About The Family
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“Of all the important studies of the American right, The Family is undoubtedly the most eloquent. It is also quite possibly the most terrifying.”
–Thomas Frank, New York Times bestselling author of What’s the Matter with Kansas?
A journalist’s penetrating look at the untold story of Christian fundamentalism’s most elite organization, a self-described “invisible” network dedicated to a distortion of Christianity they call “Jesus plus nothing”— a religion of power for the powerful
They are the Family—fundamentalism’s avant-garde, waging spiritual war in the halls of American power and around the globe. They consider themselves the “new chosen,” congressmen, generals, and foreign dictators who meet in confidential cells, to pray and plan for a “leadership led by God,” to be won not by force but through what they call quiet diplomacy. Their headquarters is a leafy estate overlooking the Potomac in Arlington, Virginia, and Jeff Sharlet is the only journalist to have written from inside its walls.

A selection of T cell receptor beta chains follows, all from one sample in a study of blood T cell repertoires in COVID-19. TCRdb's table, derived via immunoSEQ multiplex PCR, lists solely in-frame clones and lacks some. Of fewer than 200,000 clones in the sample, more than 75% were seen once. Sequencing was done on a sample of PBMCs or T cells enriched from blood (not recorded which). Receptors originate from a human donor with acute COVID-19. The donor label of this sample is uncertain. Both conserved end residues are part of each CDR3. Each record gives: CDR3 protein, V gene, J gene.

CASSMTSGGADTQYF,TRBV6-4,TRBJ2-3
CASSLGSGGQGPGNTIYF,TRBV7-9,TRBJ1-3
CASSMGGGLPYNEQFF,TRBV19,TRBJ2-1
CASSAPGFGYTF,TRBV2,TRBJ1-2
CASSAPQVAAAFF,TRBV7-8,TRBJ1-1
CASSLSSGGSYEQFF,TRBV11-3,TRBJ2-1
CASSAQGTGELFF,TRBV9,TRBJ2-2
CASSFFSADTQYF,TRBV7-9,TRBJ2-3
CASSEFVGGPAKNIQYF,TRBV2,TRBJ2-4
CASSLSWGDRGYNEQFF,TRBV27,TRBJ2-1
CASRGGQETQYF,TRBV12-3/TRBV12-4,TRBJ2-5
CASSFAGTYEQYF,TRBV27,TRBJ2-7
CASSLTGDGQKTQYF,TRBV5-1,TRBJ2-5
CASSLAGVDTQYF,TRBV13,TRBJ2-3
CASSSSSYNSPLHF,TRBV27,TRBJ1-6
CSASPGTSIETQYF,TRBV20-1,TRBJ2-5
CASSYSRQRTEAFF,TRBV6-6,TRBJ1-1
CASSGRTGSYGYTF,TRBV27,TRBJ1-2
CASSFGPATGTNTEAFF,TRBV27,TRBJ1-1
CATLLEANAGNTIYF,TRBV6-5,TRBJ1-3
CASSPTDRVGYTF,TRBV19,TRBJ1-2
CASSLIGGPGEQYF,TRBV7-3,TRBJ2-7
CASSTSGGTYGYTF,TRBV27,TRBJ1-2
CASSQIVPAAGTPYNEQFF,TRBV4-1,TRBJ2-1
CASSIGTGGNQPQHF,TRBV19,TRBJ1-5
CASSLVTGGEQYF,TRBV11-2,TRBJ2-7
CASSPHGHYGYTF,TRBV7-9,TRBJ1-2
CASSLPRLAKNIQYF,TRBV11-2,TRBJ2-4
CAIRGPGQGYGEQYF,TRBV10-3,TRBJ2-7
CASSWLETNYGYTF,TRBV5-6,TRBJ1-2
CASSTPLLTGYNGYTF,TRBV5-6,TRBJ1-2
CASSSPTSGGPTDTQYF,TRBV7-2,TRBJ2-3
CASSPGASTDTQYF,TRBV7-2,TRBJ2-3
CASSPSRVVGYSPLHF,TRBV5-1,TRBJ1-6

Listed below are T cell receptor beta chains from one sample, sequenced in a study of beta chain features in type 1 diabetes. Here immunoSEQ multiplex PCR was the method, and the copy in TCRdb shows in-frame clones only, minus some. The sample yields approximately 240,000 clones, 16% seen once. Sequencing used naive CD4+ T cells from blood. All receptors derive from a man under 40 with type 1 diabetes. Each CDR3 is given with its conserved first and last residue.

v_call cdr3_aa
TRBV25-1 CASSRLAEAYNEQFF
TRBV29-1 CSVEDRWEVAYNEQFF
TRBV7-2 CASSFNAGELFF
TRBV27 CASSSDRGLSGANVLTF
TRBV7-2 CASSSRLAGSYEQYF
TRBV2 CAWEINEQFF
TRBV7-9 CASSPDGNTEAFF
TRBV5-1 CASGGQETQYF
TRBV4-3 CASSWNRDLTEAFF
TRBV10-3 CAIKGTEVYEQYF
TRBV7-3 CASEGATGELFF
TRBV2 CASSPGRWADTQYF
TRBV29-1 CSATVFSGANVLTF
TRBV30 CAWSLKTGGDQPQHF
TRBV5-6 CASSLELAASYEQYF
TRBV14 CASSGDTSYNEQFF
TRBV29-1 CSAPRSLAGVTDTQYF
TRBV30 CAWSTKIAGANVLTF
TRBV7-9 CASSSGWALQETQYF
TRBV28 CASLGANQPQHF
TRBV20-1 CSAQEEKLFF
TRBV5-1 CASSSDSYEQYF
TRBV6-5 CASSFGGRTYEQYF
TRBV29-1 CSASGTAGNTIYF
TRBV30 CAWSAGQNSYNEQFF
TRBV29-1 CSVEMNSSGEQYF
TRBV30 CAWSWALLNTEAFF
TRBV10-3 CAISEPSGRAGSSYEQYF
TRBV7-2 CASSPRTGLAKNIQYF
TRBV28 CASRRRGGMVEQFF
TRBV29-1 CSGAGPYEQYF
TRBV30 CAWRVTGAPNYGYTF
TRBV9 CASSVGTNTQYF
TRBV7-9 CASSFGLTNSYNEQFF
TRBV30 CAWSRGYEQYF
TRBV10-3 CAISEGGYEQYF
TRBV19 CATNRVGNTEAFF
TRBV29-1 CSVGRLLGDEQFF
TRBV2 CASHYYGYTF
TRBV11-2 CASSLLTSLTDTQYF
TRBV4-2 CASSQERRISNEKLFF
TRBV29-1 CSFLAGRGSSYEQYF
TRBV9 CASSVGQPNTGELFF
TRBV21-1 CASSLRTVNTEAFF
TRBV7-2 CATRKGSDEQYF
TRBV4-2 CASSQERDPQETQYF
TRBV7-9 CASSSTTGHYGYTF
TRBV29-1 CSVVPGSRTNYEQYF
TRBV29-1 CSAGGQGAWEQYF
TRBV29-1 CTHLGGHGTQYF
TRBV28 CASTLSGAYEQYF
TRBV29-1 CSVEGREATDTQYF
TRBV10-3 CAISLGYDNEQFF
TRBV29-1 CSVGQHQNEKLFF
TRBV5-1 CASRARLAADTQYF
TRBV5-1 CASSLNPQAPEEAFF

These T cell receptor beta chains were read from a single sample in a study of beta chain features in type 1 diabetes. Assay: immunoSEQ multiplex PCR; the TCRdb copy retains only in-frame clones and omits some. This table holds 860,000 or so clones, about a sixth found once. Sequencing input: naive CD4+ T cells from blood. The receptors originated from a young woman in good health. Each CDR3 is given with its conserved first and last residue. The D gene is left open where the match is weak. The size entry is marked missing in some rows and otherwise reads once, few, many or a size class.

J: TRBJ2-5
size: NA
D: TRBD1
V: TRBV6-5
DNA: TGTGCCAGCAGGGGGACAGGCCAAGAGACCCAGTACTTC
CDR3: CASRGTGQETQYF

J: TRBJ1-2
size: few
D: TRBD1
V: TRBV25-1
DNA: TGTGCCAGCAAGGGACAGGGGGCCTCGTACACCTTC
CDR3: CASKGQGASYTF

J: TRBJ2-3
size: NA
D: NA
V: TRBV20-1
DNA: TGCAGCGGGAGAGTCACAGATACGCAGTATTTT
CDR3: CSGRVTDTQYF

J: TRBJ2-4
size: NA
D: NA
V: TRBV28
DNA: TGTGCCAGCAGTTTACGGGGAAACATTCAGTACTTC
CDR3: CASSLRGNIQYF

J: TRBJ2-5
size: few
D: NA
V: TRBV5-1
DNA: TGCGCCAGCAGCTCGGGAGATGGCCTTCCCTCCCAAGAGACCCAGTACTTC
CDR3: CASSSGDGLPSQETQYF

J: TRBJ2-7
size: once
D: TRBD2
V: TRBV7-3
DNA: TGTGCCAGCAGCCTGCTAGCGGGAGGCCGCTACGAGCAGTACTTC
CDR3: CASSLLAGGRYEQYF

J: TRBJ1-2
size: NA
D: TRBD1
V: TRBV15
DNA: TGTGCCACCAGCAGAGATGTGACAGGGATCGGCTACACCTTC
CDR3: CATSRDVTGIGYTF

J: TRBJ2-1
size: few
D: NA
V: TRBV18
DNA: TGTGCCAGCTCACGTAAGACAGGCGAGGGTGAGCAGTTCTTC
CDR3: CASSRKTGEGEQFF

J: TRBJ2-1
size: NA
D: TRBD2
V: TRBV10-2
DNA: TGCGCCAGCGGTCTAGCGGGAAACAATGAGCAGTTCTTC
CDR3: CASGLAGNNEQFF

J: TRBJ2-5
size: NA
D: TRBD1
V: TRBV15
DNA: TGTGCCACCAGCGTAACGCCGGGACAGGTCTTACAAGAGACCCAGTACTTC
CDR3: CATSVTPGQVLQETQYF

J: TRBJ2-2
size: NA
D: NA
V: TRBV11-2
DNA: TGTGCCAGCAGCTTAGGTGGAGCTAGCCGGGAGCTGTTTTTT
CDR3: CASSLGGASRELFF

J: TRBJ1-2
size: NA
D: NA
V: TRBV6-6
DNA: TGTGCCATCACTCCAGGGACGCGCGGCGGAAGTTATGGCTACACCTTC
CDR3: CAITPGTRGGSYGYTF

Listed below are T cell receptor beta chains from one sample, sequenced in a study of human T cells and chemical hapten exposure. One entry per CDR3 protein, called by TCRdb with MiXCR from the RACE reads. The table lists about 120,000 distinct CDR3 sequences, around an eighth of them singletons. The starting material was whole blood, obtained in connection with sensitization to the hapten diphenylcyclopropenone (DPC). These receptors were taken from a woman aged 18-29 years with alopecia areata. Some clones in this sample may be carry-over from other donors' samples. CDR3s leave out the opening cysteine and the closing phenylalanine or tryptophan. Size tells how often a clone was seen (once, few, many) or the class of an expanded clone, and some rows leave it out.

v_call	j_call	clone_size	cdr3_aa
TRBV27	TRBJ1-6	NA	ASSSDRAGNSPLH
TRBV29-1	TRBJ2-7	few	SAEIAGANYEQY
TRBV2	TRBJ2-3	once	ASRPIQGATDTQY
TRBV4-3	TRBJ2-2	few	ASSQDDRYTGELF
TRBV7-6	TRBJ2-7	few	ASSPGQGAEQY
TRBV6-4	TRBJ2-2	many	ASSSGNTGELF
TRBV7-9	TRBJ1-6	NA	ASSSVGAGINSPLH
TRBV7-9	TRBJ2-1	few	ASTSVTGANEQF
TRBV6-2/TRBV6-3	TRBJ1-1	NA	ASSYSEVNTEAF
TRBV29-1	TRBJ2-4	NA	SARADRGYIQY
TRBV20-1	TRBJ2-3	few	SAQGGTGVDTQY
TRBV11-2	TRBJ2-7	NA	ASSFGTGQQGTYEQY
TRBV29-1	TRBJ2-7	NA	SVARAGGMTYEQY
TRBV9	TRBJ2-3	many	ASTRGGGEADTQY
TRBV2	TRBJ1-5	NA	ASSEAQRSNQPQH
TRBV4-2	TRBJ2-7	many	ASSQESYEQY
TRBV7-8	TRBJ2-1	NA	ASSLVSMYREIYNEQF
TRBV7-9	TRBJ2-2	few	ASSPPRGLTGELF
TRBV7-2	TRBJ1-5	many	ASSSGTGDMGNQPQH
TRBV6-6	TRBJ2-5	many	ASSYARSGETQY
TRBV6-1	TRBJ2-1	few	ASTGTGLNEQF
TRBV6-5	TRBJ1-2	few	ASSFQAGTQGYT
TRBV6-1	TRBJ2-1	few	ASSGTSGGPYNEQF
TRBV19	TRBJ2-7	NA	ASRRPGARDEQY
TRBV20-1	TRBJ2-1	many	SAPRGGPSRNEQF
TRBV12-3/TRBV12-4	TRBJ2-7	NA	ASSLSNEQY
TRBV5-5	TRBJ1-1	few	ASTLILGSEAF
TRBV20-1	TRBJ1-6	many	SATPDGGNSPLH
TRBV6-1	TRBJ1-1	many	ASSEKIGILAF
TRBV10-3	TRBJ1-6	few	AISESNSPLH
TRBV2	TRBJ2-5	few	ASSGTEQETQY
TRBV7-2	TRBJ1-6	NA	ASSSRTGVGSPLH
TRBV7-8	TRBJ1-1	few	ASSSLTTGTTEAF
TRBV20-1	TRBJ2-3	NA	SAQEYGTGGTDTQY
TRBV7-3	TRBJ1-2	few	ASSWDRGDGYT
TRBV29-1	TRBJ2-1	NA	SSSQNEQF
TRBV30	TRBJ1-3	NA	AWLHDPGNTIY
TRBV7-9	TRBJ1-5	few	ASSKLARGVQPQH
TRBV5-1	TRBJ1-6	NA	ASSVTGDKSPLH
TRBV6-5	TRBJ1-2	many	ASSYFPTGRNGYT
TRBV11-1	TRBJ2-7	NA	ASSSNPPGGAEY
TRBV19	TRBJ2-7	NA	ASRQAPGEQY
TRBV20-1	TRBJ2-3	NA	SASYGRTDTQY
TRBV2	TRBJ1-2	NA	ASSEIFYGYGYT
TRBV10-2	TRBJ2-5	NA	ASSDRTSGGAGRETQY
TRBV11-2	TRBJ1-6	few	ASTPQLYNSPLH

The Family is about the other half of American fundamentalist power—not its angry masses, but its sophisticated elites. Sharlet follows the story back to Abraham Vereide, an itinerant preacher who in 1935 organized a small group of businessmen sympathetic to European fascism, fusing the far right with his own polite but authoritarian faith. From that core, Vereide built an international network of fundamentalists who speak the language of establishment power, a “family” that thrives to this day. In public, they host the National Prayer Breakfast; in private they preach a gospel of “biblical capitalism,” military might, and American empire. Citing Hitler, Lenin, and Mao as model leaders, the Family’s current leader, Doug Coe, declares, “we work with power where we can, and build new power where we can’t.”
Sharlet’s discoveries dramatically challenge conventional wisdom about American fundamentalism, revealing its crucial role in the unraveling of the New Deal, the waging of the Cold War, and the no-holds-barred economics of globalization. The question Sharlet believes we must as is not “What do fundamentalists want?” but “What have they already done?”
Part history, part investigative journalism The Family is a gripping account of how fundamentalism came to be interwoven with American power, a story that stretches from the religious revivals that have shaken this nation from its beginning to fundamentalism’s new frontiers. No other book about the Right has exposed the Family or revealed its far-reaching impact on democracy, and no future reckoning of American fundamentalism will be able to ignore it.